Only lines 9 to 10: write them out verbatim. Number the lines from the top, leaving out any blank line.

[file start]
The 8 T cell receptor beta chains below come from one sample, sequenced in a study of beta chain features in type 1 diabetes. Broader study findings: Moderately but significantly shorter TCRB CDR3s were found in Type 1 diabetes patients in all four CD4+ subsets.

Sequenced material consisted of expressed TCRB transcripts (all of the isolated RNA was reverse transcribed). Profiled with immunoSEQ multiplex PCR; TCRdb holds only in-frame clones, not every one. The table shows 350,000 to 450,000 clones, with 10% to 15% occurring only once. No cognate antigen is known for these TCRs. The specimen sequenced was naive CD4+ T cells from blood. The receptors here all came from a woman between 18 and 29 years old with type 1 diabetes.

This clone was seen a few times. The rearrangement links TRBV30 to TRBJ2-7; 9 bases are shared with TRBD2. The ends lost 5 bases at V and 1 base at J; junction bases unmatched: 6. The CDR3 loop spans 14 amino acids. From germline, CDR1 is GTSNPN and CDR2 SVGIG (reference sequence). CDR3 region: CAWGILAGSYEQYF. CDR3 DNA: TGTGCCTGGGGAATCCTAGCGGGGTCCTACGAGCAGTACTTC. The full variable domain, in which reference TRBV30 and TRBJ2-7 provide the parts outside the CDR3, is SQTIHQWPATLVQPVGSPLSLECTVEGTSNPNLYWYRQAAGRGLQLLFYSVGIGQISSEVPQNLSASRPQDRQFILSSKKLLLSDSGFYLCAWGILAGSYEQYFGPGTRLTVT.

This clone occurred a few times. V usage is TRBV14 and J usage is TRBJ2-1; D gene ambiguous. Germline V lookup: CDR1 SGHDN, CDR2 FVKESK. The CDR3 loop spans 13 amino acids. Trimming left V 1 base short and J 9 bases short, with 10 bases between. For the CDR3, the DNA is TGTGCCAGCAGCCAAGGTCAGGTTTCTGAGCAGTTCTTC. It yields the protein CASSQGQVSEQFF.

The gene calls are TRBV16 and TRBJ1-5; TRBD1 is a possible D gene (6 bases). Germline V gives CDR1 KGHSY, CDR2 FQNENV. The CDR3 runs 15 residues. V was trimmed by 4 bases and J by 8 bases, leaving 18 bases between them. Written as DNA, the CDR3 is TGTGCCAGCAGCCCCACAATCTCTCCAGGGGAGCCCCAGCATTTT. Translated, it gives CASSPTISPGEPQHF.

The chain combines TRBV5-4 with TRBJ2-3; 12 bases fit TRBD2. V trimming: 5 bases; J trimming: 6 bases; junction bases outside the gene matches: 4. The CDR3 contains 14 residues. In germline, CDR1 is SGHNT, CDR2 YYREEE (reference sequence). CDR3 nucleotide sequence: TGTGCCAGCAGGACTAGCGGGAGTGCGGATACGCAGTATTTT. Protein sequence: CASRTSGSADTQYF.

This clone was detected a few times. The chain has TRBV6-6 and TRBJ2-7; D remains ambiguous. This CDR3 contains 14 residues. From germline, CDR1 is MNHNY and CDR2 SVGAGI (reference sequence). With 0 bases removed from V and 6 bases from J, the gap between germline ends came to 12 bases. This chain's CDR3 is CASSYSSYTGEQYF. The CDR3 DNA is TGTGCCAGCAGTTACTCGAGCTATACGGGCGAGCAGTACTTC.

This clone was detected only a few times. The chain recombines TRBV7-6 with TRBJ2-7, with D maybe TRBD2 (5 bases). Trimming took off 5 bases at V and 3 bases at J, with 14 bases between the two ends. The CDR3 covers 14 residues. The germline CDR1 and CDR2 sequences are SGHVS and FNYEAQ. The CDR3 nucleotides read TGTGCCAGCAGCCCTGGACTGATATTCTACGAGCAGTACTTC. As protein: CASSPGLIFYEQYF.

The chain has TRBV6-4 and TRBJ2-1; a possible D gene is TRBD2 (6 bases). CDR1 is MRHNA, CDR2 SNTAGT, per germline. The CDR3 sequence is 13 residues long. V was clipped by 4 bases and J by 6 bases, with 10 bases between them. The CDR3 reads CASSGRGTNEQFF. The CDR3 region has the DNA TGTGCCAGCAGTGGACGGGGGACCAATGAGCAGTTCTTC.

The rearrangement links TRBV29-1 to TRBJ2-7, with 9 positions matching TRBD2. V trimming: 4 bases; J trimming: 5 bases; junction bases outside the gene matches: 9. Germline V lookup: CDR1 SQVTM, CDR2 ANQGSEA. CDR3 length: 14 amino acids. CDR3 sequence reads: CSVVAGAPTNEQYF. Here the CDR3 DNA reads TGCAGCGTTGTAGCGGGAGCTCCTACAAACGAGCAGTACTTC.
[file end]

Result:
The chain has TRBV6-4 and TRBJ2-1; a possible D gene is TRBD2 (6 bases). CDR1 is MRHNA, CDR2 SNTAGT, per germline. The CDR3 sequence is 13 residues long. V was clipped by 4 bases and J by 6 bases, with 10 bases between them. The CDR3 reads CASSGRGTNEQFF. The CDR3 region has the DNA TGTGCCAGCAGTGGACGGGGGACCAATGAGCAGTTCTTC.

The rearrangement links TRBV29-1 to TRBJ2-7, with 9 positions matching TRBD2. V trimming: 4 bases; J trimming: 5 bases; junction bases outside the gene matches: 9. Germline V lookup: CDR1 SQVTM, CDR2 ANQGSEA. CDR3 length: 14 amino acids. CDR3 sequence reads: CSVVAGAPTNEQYF. Here the CDR3 DNA reads TGCAGCGTTGTAGCGGGAGCTCCTACAAACGAGCAGTACTTC.